I was assigned in my algebra class to find the automorphisms of S_n. For S_2 it was trivial - it is just the identity transformation. After a lot of work I was also able to show that for Aut(S_3) is isomorhpic to S_3 and Aut(S_4) is isomorphic to S_4. I basically used the fact that the center of S_n is trivial and hence Inn(S_n) is isomorpic to S_n. Since Inn(S_n) is a normal subgroup of Aut(S_n), this showed that Aut(S_n) has at least n! elements. I then showed that Aut(S_3) and Aut(S_4) have at most 3! and 4! elements by usining some propeties of their generators, multiplication tables, etc... It was quite tedius.

Now, my intuition told me that then Aut(S_n) is isomorhpic to S_n except for n = 2. Unfortunatly I found out via wikipedia that this is not true, that n = 6 is an exception.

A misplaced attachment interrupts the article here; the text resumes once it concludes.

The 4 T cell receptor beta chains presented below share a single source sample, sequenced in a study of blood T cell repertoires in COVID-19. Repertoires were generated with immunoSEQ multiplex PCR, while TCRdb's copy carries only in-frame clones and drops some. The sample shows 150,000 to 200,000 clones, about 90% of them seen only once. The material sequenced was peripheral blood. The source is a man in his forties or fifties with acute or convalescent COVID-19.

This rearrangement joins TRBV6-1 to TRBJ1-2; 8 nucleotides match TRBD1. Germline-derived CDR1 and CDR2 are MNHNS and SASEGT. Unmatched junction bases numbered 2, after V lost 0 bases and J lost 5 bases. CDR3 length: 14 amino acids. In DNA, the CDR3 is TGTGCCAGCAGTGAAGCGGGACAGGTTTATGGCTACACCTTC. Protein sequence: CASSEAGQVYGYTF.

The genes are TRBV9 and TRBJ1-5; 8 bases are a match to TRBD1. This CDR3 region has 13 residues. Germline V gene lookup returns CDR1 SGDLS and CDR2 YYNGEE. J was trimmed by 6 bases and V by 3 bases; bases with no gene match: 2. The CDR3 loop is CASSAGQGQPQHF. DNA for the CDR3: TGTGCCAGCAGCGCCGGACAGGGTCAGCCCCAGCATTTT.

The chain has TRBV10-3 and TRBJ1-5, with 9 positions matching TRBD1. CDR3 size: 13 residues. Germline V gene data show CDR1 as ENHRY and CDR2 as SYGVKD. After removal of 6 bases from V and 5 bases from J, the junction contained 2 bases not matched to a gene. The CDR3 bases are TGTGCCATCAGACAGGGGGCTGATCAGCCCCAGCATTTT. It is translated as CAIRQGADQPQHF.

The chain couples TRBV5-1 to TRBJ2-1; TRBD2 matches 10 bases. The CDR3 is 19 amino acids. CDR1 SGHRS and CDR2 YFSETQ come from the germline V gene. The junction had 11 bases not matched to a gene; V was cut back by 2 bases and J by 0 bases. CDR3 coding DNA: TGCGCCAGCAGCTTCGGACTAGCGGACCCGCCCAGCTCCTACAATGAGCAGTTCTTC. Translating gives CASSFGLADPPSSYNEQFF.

Now more searching on the web showed this proof that looked pretty easy to understand. However, upon reading it, I just don't understand it. He uses the term "similiar elements" which I have no clue what he means. Also, how does he get this part of the eqaution - n!/(2^k * k! * (n-2k)!). And how can he say that n*(n-1)/2 = n!/(2^k * k! * (n-2k)!) implies k = 1 for all n except 2 and 6? I used mathematica to prove it to me for the first thousand integers but I can't prove it, and that does not sit well with me.

If anybody could elucidate the proof or provide an alternate I would be very much so in their debt! Thanks.